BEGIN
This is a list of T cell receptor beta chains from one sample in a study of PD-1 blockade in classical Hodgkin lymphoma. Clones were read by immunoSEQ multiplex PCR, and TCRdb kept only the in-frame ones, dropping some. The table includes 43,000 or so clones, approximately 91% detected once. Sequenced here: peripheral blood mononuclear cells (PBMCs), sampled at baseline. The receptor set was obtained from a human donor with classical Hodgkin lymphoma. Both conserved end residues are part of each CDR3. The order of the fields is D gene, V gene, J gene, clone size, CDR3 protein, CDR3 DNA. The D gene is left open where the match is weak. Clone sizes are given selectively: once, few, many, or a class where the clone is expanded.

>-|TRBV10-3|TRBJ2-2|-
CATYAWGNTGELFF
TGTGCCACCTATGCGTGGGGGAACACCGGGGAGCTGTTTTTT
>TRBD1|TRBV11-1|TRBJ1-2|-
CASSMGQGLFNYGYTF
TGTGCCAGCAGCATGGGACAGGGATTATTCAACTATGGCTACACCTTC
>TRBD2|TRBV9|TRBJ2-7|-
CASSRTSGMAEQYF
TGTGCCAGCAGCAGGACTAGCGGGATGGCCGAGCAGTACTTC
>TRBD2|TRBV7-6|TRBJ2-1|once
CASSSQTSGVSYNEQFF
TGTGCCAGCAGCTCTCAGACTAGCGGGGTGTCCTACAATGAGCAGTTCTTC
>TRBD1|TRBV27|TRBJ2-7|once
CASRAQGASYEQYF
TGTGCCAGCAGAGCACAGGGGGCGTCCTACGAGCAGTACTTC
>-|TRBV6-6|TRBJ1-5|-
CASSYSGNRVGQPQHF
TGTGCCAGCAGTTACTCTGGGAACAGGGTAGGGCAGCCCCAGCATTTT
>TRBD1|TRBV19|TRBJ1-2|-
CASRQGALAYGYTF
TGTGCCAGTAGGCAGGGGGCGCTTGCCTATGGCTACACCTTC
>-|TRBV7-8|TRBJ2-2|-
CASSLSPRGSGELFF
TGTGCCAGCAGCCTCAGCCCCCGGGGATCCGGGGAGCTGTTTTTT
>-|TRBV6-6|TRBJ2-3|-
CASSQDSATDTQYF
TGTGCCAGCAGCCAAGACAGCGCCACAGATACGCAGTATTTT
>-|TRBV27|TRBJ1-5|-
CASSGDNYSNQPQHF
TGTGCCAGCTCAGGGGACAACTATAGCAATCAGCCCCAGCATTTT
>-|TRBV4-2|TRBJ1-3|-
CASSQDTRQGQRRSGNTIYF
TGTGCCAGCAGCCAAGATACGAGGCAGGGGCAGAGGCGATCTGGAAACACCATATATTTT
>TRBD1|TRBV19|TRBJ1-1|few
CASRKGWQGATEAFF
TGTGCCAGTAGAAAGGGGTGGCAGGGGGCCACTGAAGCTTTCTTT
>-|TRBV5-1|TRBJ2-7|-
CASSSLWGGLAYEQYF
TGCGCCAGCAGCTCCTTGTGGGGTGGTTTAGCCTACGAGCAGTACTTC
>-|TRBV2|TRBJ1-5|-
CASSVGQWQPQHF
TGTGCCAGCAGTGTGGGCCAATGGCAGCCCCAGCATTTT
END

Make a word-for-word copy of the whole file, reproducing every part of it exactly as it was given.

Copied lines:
This is a list of T cell receptor beta chains from one sample in a study of PD-1 blockade in classical Hodgkin lymphoma. Clones were read by immunoSEQ multiplex PCR, and TCRdb kept only the in-frame ones, dropping some. The table includes 43,000 or so clones, approximately 91% detected once. Sequenced here: peripheral blood mononuclear cells (PBMCs), sampled at baseline. The receptor set was obtained from a human donor with classical Hodgkin lymphoma. Both conserved end residues are part of each CDR3. The order of the fields is D gene, V gene, J gene, clone size, CDR3 protein, CDR3 DNA. The D gene is left open where the match is weak. Clone sizes are given selectively: once, few, many, or a class where the clone is expanded.

>-|TRBV10-3|TRBJ2-2|-
CATYAWGNTGELFF
TGTGCCACCTATGCGTGGGGGAACACCGGGGAGCTGTTTTTT
>TRBD1|TRBV11-1|TRBJ1-2|-
CASSMGQGLFNYGYTF
TGTGCCAGCAGCATGGGACAGGGATTATTCAACTATGGCTACACCTTC
>TRBD2|TRBV9|TRBJ2-7|-
CASSRTSGMAEQYF
TGTGCCAGCAGCAGGACTAGCGGGATGGCCGAGCAGTACTTC
>TRBD2|TRBV7-6|TRBJ2-1|once
CASSSQTSGVSYNEQFF
TGTGCCAGCAGCTCTCAGACTAGCGGGGTGTCCTACAATGAGCAGTTCTTC
>TRBD1|TRBV27|TRBJ2-7|once
CASRAQGASYEQYF
TGTGCCAGCAGAGCACAGGGGGCGTCCTACGAGCAGTACTTC
>-|TRBV6-6|TRBJ1-5|-
CASSYSGNRVGQPQHF
TGTGCCAGCAGTTACTCTGGGAACAGGGTAGGGCAGCCCCAGCATTTT
>TRBD1|TRBV19|TRBJ1-2|-
CASRQGALAYGYTF
TGTGCCAGTAGGCAGGGGGCGCTTGCCTATGGCTACACCTTC
>-|TRBV7-8|TRBJ2-2|-
CASSLSPRGSGELFF
TGTGCCAGCAGCCTCAGCCCCCGGGGATCCGGGGAGCTGTTTTTT
>-|TRBV6-6|TRBJ2-3|-
CASSQDSATDTQYF
TGTGCCAGCAGCCAAGACAGCGCCACAGATACGCAGTATTTT
>-|TRBV27|TRBJ1-5|-
CASSGDNYSNQPQHF
TGTGCCAGCTCAGGGGACAACTATAGCAATCAGCCCCAGCATTTT
>-|TRBV4-2|TRBJ1-3|-
CASSQDTRQGQRRSGNTIYF
TGTGCCAGCAGCCAAGATACGAGGCAGGGGCAGAGGCGATCTGGAAACACCATATATTTT
>TRBD1|TRBV19|TRBJ1-1|few
CASRKGWQGATEAFF
TGTGCCAGTAGAAAGGGGTGGCAGGGGGCCACTGAAGCTTTCTTT
>-|TRBV5-1|TRBJ2-7|-
CASSSLWGGLAYEQYF
TGCGCCAGCAGCTCCTTGTGGGGTGGTTTAGCCTACGAGCAGTACTTC
>-|TRBV2|TRBJ1-5|-
CASSVGQWQPQHF
TGTGCCAGCAGTGTGGGCCAATGGCAGCCCCAGCATTTT